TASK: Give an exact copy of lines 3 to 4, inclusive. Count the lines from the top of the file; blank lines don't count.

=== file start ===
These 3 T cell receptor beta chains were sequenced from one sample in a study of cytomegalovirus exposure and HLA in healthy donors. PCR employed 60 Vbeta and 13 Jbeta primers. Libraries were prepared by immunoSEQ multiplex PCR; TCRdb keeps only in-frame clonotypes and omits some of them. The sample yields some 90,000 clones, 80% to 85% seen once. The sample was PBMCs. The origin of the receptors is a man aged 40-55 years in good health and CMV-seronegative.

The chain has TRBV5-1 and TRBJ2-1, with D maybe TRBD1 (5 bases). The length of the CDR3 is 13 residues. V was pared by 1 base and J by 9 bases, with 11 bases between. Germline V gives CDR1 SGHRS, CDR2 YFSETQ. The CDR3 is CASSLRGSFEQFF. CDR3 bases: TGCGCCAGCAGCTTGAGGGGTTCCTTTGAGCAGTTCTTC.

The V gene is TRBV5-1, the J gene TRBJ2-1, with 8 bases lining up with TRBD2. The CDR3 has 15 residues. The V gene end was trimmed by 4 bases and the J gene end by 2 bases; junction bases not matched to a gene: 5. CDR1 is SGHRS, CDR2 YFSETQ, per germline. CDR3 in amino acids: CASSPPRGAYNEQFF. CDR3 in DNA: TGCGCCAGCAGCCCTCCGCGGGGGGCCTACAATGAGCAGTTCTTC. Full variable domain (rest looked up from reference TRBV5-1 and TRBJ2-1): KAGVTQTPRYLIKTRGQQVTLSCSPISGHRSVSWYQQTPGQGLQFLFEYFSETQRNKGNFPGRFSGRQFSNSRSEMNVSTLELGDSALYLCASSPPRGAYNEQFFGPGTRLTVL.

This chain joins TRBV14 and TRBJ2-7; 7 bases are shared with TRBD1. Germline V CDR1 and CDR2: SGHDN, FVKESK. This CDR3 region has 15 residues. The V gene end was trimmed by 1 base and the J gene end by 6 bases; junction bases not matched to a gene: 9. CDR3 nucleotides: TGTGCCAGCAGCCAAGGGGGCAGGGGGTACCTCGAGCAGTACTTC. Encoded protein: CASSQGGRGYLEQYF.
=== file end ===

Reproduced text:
The V gene is TRBV5-1, the J gene TRBJ2-1, with 8 bases lining up with TRBD2. The CDR3 has 15 residues. The V gene end was trimmed by 4 bases and the J gene end by 2 bases; junction bases not matched to a gene: 5. CDR1 is SGHRS, CDR2 YFSETQ, per germline. CDR3 in amino acids: CASSPPRGAYNEQFF. CDR3 in DNA: TGCGCCAGCAGCCCTCCGCGGGGGGCCTACAATGAGCAGTTCTTC. Full variable domain (rest looked up from reference TRBV5-1 and TRBJ2-1): KAGVTQTPRYLIKTRGQQVTLSCSPISGHRSVSWYQQTPGQGLQFLFEYFSETQRNKGNFPGRFSGRQFSNSRSEMNVSTLELGDSALYLCASSPPRGAYNEQFFGPGTRLTVL.

This chain joins TRBV14 and TRBJ2-7; 7 bases are shared with TRBD1. Germline V CDR1 and CDR2: SGHDN, FVKESK. This CDR3 region has 15 residues. The V gene end was trimmed by 1 base and the J gene end by 6 bases; junction bases not matched to a gene: 9. CDR3 nucleotides: TGTGCCAGCAGCCAAGGGGGCAGGGGGTACCTCGAGCAGTACTTC. Encoded protein: CASSQGGRGYLEQYF.